The Seer of Goudie Hill (from Nullius In Verba: Darwin's greatest secret (2014)
If Matthew had not discovered the theory of natural selection, which solved the problem of species, it would be most odd to write about his skill at predicting the future. As it is, Matthew was curiously accurate in several predictions. And so, it would be odd to not pay them at least some cursory examination, if only to seek to understand how he did it.
Incredible as it is, we saw in Chapter Two that Matthew appears to be the originator of both the term and concept of the US Peace Corps. Furthermore, Chapter Four reveals an unusually large number of what appear to be remarkable coincidences between what Matthew wrote in NTA, and the lives and work of Darwin and Wallace.
Perhaps Matthew had some great gift of emotionally-intelligent insight into how the world operated. Perhaps such intuition is in some way a trait of the deductively gifted. I have no idea. Whatever the case, there can be no question that Patrick Matthew had more deductive powers than anyone else who ever lived before or since.
The Demonic Eels Letter
Three days after Christmas Day, on December 28, 1869, Matthew sat down at his desk in Gourdiehill House and penned a most horrific letter of warning to his local newspaper, the Dundee Advertiser, to alert everyone that he had quite reasonably foreseen that if it were to be built, the Tay Railway Bridge to Dundee would collapse into the estuary it spanned.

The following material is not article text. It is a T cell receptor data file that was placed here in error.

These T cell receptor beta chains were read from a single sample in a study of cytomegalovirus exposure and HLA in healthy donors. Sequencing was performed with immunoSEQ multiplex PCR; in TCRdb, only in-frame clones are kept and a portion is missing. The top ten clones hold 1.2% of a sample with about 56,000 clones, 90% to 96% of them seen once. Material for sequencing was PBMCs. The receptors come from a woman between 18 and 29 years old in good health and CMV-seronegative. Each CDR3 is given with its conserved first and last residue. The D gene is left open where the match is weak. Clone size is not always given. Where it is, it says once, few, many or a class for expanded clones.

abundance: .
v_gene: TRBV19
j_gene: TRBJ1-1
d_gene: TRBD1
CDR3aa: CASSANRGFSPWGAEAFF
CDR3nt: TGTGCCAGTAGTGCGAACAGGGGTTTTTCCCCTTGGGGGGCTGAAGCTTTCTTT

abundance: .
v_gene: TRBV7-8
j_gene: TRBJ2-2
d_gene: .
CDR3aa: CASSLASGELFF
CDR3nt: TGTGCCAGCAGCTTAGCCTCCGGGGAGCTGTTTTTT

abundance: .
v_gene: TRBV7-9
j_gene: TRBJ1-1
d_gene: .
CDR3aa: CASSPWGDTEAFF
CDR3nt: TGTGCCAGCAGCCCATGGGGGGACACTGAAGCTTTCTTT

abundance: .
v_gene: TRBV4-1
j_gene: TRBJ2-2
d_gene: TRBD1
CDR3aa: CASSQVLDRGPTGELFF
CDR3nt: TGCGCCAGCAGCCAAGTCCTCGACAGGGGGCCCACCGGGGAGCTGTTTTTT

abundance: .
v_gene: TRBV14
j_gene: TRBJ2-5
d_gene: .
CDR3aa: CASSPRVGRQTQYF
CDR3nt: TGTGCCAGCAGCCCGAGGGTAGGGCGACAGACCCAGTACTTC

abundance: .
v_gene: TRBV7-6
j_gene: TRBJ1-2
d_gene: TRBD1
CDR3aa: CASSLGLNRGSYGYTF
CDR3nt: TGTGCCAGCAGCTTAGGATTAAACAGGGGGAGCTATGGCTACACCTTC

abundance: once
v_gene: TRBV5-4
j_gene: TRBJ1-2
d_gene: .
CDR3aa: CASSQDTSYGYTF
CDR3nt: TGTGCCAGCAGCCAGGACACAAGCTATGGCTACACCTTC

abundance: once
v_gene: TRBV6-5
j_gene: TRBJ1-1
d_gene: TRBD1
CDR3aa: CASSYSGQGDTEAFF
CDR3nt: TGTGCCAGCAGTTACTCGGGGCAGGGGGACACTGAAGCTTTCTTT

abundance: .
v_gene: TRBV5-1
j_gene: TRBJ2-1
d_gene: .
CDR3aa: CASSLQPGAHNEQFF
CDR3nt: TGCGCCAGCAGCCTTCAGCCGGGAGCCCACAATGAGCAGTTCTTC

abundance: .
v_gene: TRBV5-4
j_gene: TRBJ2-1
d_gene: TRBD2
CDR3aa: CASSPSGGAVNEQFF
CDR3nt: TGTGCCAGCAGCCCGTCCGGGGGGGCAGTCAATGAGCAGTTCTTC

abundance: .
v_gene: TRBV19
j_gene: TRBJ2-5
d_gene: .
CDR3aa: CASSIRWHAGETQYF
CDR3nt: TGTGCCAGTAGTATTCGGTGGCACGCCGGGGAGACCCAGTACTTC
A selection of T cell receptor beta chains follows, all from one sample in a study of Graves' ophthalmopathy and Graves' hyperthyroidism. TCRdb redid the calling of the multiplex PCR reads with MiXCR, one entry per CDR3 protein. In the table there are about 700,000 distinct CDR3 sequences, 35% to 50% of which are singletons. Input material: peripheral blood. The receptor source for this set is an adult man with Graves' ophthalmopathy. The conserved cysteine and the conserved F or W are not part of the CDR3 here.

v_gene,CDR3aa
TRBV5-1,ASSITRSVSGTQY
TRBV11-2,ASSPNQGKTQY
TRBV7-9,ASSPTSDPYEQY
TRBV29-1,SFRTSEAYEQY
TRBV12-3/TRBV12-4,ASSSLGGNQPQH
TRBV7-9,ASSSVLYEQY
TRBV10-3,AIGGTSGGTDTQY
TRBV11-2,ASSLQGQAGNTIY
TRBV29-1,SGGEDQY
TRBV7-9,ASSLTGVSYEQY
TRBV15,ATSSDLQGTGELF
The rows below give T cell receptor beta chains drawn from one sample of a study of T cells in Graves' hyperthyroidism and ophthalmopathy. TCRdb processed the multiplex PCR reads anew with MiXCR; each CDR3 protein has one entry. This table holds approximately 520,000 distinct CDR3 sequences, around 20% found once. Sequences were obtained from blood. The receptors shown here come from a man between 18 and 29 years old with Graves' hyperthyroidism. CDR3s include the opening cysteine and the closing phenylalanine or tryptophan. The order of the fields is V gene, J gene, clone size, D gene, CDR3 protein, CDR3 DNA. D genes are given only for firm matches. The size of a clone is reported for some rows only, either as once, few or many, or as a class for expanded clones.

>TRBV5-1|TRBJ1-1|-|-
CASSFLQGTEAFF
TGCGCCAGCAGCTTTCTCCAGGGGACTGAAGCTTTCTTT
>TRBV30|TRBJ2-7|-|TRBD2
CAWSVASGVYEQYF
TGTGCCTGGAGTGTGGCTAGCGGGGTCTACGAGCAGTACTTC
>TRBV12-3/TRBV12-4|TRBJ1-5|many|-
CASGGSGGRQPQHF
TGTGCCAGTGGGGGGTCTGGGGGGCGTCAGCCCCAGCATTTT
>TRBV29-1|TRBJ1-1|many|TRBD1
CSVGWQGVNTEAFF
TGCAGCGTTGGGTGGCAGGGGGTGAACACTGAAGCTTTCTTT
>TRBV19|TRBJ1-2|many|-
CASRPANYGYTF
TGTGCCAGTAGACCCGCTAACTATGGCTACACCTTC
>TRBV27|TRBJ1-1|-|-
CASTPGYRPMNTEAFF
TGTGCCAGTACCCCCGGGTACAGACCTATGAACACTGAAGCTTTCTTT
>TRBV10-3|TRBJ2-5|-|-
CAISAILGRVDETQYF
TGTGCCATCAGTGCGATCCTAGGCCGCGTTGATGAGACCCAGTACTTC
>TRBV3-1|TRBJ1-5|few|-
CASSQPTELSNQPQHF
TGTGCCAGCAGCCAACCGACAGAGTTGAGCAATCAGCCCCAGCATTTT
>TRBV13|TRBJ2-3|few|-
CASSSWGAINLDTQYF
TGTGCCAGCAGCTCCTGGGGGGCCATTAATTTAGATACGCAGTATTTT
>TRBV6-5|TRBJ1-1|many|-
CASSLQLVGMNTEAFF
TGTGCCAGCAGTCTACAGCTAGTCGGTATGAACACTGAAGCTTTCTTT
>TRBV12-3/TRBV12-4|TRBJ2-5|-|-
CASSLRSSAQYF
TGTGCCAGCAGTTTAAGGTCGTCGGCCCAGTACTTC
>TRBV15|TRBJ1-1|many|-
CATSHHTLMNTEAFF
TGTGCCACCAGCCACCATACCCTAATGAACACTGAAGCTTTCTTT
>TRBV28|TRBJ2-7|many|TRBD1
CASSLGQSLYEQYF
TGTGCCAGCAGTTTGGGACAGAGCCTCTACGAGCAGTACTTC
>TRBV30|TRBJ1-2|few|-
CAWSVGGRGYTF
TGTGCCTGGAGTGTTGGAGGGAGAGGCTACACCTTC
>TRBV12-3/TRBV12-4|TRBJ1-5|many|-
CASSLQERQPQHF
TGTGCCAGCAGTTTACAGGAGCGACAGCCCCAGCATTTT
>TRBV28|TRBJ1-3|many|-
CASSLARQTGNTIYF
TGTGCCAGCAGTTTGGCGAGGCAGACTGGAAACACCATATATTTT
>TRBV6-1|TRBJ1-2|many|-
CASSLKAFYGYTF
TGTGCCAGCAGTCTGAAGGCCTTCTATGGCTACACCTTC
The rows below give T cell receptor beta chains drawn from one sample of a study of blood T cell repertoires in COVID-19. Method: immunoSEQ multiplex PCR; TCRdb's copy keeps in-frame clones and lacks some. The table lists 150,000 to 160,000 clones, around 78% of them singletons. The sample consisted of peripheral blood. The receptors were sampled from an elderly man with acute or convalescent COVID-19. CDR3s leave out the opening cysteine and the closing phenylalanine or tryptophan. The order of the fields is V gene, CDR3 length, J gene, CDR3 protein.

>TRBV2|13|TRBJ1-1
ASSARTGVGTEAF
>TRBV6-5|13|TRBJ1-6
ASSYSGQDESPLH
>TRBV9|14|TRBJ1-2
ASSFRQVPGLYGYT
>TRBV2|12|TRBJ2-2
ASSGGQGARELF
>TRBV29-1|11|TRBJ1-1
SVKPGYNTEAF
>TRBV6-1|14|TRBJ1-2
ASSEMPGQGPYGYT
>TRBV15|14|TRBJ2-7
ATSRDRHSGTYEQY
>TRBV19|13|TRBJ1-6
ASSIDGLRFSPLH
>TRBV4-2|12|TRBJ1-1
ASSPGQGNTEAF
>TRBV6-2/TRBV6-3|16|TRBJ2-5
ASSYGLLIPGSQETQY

The Advertiser published his letter on January 4, 1870. Matthew was predicting a technological Gothic horror (Matthew 1870b):
"In the case of the Dundee Bridge, where from such a length and height liability to accident is so great, the highly possible accident of a drowned train would damn the Bridge for ever, and subject the Bridge Company to enormous damages, besides the lost principal. Nothing could exceed the horror of an islet in the Firth formed of iron, stones and wood fragments, and of mangled human bodies, amongst which eels peered out, collected from all parts of the Firth, by the carrion smell of which they are so very sensible. The eels (water-serpents) according to our Christian creed, might every one of them be demon possessed, come to gloat in delight the horrible wreck and banquet. What more likely than an accident?"
On December 28, 1879, the tenth anniversary of the very day Matthew penned that letter, disaster struck. During the worst storm in years, the beautiful Tay Bridge fell into the river. Along with the bridge went the 17.20 train from Burntisland, all the passengers and crew. At least 59 people were killed.